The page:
Happy International Women’s Day on March 8! For me, International Women’s Day is a day to celebrate the opportunities I have available to me — I can attend university, I can vote, I can buy a house, and I can do all these things wearing pants (if I want to) — and to celebrate the women that helped make these things possible.
But it’s also a day to ask questions. Questions such as: Why do women, who make up nearly half of the population of the NWT, make up only 18% of our territorial Legislative Assembly? Why doesn’t the Legislative Assembly of the NWT have a policy about an MLA becoming pregnant during her term? How can only two women in our legislature represent the diversity of NWT women’s voices and issues?
I had the perfect opportunity to reflect on some of these questions recently at Daughters of the Vote NWT, a three-day conference encouraging women aged 18-23 years to consider entering politics. It also celebrated the 100th anniversary since women in Canada started to get the vote. (In the NWT, women could not vote in territorial elections until 1951, making us the last jurisdiction in Canada to grant voting rights to women. Many Indigenous people in Canada were not able to vote in federal elections until after 1960.)
At the conference, I had the opportunity to speak with current territorial MLAs, Julie Green and Caroline Cochrane, and former MLAs, Jane Groenewegen and Sandy Lee. These women had interesting insider perspectives on the challenges faced by female politicians in the NWT and offered inspiration to young women looking to run for election. However, their presence also highlighted a sobering reality — sitting in the room with these four women, I was in the presence of one-third of the women who have ever been elected to the NWT Legislative Assembly. In the history of our legislature, only 12 women have ever been elected to serve as members.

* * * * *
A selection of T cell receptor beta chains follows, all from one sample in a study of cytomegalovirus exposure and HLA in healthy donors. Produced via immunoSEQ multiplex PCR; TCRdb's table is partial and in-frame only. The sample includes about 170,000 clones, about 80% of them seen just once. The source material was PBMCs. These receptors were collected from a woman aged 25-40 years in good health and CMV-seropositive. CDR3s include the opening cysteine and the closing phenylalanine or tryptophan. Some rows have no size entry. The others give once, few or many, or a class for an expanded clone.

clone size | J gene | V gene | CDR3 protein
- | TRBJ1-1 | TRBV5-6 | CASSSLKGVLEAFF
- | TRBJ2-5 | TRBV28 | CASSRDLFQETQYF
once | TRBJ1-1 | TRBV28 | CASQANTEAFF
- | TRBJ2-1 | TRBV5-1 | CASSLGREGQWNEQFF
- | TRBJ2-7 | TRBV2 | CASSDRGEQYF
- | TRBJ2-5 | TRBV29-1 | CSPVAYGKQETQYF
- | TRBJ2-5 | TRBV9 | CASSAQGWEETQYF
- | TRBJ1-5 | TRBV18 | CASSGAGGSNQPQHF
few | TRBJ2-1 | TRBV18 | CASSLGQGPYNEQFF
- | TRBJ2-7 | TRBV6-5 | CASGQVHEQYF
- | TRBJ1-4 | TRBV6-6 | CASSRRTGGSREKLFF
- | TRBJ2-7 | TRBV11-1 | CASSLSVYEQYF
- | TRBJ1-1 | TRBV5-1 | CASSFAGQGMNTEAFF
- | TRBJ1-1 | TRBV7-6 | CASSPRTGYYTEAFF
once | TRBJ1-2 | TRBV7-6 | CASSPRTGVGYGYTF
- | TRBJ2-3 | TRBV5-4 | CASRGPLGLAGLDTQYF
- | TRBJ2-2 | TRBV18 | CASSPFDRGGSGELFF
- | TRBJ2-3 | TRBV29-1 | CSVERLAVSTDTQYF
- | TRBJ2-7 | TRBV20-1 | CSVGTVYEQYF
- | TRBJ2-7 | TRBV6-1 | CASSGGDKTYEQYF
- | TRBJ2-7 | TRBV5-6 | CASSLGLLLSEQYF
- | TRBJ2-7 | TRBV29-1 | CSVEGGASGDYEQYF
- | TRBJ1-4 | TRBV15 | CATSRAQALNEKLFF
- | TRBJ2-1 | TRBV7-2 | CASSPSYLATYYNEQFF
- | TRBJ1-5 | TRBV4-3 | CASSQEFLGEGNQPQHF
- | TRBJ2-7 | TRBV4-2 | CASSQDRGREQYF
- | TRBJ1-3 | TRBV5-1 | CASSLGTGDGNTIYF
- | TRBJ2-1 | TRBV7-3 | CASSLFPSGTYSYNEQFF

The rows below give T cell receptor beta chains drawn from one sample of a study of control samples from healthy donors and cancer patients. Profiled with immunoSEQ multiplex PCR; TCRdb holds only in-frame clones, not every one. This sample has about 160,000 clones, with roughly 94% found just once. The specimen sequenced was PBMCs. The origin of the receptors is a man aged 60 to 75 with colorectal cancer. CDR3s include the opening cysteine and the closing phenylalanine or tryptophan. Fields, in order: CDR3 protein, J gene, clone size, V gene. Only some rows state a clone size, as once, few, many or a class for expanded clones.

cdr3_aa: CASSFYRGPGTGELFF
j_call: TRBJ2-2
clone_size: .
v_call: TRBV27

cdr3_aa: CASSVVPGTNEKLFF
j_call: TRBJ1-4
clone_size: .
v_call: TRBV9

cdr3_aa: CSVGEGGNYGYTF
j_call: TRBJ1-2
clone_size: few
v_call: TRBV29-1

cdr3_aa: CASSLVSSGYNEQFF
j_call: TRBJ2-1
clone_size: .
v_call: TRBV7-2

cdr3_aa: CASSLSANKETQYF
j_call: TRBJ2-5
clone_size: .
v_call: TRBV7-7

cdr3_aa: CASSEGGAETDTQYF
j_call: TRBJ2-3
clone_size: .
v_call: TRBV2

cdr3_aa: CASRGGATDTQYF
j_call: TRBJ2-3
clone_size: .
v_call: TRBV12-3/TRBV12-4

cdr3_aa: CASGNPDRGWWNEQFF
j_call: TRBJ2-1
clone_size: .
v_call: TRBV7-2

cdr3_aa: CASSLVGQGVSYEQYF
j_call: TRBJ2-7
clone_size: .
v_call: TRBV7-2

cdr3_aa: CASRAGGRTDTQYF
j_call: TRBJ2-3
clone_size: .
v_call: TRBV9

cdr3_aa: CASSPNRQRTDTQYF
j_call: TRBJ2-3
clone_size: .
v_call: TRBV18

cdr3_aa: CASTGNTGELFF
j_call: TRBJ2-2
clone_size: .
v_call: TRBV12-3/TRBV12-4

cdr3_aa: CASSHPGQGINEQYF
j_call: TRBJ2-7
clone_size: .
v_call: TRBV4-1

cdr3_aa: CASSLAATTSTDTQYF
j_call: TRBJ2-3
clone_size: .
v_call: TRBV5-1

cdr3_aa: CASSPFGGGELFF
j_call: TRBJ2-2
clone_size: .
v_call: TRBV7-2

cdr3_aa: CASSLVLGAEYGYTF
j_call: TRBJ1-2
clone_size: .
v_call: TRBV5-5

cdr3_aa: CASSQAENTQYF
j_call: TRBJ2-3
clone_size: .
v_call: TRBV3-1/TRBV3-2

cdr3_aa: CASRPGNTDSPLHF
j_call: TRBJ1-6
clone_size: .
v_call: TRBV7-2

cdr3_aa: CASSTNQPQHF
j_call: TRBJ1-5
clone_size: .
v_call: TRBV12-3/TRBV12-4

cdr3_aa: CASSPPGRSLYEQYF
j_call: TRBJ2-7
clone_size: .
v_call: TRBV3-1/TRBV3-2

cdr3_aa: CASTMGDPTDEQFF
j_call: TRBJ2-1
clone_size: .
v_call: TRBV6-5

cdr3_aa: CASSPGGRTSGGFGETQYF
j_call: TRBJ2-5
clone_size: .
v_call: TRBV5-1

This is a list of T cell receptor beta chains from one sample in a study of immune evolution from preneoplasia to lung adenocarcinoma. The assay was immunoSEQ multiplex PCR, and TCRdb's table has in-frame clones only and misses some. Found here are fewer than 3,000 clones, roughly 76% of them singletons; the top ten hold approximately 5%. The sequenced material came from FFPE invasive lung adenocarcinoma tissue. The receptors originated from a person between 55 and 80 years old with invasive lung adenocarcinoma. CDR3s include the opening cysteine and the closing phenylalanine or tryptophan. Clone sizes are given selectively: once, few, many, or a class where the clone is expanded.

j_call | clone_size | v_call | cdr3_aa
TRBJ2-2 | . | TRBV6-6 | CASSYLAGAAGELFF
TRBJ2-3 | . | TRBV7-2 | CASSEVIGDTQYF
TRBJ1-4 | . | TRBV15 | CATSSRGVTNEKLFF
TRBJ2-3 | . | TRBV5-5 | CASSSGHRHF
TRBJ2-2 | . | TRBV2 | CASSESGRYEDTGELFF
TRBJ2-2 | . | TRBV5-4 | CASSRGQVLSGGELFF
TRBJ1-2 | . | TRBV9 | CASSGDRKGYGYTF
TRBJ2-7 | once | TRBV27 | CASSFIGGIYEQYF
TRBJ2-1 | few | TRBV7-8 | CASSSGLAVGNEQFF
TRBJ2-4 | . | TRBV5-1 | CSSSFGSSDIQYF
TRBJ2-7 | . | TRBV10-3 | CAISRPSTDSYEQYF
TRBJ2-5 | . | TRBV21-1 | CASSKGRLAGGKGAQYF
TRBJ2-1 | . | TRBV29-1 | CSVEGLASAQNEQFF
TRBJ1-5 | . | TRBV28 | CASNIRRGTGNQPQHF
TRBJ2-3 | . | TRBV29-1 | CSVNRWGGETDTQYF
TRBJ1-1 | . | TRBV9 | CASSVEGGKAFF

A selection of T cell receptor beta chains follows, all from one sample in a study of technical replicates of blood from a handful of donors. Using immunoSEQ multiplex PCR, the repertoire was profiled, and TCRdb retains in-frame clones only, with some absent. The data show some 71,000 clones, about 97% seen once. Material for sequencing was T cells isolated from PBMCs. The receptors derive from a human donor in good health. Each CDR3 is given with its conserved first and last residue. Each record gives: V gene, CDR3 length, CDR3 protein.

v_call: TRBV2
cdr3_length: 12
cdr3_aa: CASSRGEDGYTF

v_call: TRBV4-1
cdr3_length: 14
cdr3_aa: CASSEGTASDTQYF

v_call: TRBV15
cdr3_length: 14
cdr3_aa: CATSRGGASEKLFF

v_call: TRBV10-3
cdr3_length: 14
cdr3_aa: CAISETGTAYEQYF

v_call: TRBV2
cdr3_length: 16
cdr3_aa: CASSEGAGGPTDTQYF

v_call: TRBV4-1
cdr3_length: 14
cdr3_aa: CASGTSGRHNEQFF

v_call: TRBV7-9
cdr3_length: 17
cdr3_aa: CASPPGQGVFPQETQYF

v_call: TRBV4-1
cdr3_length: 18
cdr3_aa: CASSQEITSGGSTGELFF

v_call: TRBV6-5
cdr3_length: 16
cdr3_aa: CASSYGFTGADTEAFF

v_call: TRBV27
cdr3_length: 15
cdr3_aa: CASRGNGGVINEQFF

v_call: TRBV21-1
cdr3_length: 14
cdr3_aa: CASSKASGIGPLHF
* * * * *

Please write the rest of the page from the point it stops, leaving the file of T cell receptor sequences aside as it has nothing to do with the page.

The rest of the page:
Why is this?
Although women in Canada have the right to vote at all levels of government — municipal, territorial/provincial and federal — we still face many barriers to running and being elected to political office.
One of these barriers is political literacy. In our lives, we use many different kinds of literacies, and we may be fluent in some and not so fluent in others. For example, when it comes to canoeing, I am very literate, but when it comes to computer programming I’m not very literate at all! Likewise, running for political office, at any level, requires its own specific set of literacies. You must understand the responsibilities of the different levels of government. You must know how to interpret the legal language of bills and acts. You must be able to account for your campaign finances. And the list goes on…
So, if you are interested in running for political office, at any level, here are some resources to help boost your political literacy:
Happy International Women’s Day and happy campaigning!
— Emily Smith
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